If you received a (second) Friend Request from a person who you are already friends with on Facebook, then that suggests a cloned account. (Cloned accounts are not new. It's one of the disadvantages of social media.) Call your friend on the phone or speak with him/her in-person to: a) tell him/her you received a second Friend Request, and b) determine whether or not he/she really sent that second Friend Request. (Yes, online privacy takes some effort.) If he/she didn't send a second Friend Request, then you know what to do: report the unauthorized profile to Facebook, and then delete the second Friend Request. Don't accept it.
If he/she did send a second Friend Request, ask why. (Let's ignore the practice by some teens to set up multiple accounts; one for parents and a second for peers.) I've had friends -- adults -- forget their online passwords, and set up a second Facebook account -- a clumsy, confusing solution. Not everyone has good online skills. Your friend will tell you which account he/she uses and which account he/she wants you to connect to. Then, un-Friend the other account.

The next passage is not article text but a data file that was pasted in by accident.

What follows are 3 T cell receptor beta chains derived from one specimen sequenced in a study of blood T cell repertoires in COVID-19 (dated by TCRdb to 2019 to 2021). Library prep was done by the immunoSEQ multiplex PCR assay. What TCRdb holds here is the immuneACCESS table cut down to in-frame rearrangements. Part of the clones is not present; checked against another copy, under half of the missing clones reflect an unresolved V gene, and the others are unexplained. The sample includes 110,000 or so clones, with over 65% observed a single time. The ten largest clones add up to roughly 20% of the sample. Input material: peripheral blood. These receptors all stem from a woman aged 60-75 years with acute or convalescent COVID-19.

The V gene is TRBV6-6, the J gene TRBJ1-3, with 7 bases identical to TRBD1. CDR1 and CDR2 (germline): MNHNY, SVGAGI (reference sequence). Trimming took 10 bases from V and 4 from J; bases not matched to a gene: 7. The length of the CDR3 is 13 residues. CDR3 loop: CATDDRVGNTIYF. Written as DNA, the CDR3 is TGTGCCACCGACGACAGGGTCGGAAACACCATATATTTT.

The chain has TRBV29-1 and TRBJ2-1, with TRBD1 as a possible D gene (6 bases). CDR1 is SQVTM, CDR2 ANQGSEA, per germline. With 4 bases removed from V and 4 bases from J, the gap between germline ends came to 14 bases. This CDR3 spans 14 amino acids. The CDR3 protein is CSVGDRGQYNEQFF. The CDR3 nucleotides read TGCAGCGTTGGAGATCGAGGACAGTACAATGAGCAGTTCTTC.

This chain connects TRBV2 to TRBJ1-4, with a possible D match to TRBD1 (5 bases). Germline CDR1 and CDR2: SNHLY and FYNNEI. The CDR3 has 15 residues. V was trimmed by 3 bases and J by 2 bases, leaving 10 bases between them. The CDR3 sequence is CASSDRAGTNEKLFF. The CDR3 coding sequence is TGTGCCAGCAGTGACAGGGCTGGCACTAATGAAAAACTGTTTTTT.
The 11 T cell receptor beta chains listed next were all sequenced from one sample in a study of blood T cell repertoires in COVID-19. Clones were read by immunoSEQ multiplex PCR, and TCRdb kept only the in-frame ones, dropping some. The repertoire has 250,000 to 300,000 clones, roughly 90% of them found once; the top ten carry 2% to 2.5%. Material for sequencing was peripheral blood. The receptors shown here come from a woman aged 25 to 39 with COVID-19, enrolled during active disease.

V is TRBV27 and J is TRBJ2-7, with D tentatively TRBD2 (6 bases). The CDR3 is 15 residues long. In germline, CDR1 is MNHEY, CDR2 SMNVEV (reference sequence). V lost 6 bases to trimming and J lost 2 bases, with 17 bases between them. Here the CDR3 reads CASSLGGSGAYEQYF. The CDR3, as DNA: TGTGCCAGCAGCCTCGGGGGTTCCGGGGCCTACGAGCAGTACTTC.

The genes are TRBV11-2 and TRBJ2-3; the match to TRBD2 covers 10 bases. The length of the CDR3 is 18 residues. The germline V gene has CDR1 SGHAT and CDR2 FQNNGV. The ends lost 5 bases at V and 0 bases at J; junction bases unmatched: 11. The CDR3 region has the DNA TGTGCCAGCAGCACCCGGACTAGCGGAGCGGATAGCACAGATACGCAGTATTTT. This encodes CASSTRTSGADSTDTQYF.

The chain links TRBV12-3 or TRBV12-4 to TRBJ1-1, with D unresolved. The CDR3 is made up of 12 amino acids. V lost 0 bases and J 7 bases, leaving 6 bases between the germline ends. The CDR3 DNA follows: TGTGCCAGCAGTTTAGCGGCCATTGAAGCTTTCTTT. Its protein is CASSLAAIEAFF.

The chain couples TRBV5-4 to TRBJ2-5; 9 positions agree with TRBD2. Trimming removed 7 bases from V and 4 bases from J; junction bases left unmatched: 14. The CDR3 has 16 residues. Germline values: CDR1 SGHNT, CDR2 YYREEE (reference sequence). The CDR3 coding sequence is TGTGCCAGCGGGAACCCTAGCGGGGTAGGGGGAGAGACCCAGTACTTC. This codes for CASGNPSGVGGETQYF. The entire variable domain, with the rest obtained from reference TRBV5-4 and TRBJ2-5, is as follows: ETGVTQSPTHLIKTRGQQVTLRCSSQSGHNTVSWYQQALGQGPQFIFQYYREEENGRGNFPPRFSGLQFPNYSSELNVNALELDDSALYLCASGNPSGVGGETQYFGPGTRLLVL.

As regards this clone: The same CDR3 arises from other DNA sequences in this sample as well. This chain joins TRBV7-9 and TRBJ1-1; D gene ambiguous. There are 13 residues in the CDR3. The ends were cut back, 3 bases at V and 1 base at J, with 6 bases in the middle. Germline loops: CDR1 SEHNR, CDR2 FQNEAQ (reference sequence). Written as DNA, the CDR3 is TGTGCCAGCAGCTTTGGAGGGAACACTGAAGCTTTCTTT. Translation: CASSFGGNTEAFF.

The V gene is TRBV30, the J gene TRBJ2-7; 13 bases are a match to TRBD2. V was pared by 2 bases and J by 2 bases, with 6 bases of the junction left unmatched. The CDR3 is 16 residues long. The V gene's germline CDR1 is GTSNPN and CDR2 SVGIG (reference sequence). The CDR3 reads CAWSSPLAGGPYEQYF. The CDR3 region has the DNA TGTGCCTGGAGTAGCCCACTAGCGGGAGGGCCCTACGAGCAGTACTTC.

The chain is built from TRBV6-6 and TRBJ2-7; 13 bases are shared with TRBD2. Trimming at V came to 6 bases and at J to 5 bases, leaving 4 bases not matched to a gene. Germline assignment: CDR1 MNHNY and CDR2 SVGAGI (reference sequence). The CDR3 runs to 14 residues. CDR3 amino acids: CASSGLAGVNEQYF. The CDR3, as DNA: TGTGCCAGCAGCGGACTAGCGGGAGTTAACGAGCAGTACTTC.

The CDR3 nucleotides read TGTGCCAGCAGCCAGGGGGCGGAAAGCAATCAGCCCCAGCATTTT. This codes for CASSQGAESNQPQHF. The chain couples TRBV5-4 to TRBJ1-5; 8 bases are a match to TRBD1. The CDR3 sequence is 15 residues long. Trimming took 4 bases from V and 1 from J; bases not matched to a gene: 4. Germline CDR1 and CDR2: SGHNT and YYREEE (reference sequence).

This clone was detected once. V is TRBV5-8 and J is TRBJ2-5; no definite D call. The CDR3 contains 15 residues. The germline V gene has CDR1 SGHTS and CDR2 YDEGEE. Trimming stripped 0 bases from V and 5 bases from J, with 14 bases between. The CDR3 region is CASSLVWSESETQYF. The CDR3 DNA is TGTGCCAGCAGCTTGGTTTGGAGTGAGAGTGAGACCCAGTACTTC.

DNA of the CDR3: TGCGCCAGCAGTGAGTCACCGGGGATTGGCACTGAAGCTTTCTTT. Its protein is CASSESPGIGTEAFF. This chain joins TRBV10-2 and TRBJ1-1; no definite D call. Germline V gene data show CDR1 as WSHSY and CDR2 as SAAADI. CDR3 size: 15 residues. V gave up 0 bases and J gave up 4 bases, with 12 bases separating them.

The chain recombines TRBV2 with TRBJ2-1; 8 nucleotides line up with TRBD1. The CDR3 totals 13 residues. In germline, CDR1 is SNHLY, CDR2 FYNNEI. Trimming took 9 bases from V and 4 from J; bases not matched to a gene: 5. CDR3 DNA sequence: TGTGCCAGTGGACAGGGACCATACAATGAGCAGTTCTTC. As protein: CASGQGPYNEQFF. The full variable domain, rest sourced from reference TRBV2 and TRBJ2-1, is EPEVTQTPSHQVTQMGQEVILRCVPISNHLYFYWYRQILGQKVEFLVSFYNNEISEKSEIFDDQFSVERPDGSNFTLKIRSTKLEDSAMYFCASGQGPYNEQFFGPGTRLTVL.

All Facebook users should know how to determine if your Facebook account has been hacked. Online privacy takes effort. How to check:
- Sign into Facebook
- Select "Settings."
- Select "Security and Login."
- You will see a list of the locations where your account has been accessed. If one or more of the locations weren't you, then it's likely another person has stolen and used your password. Proceed to step #5.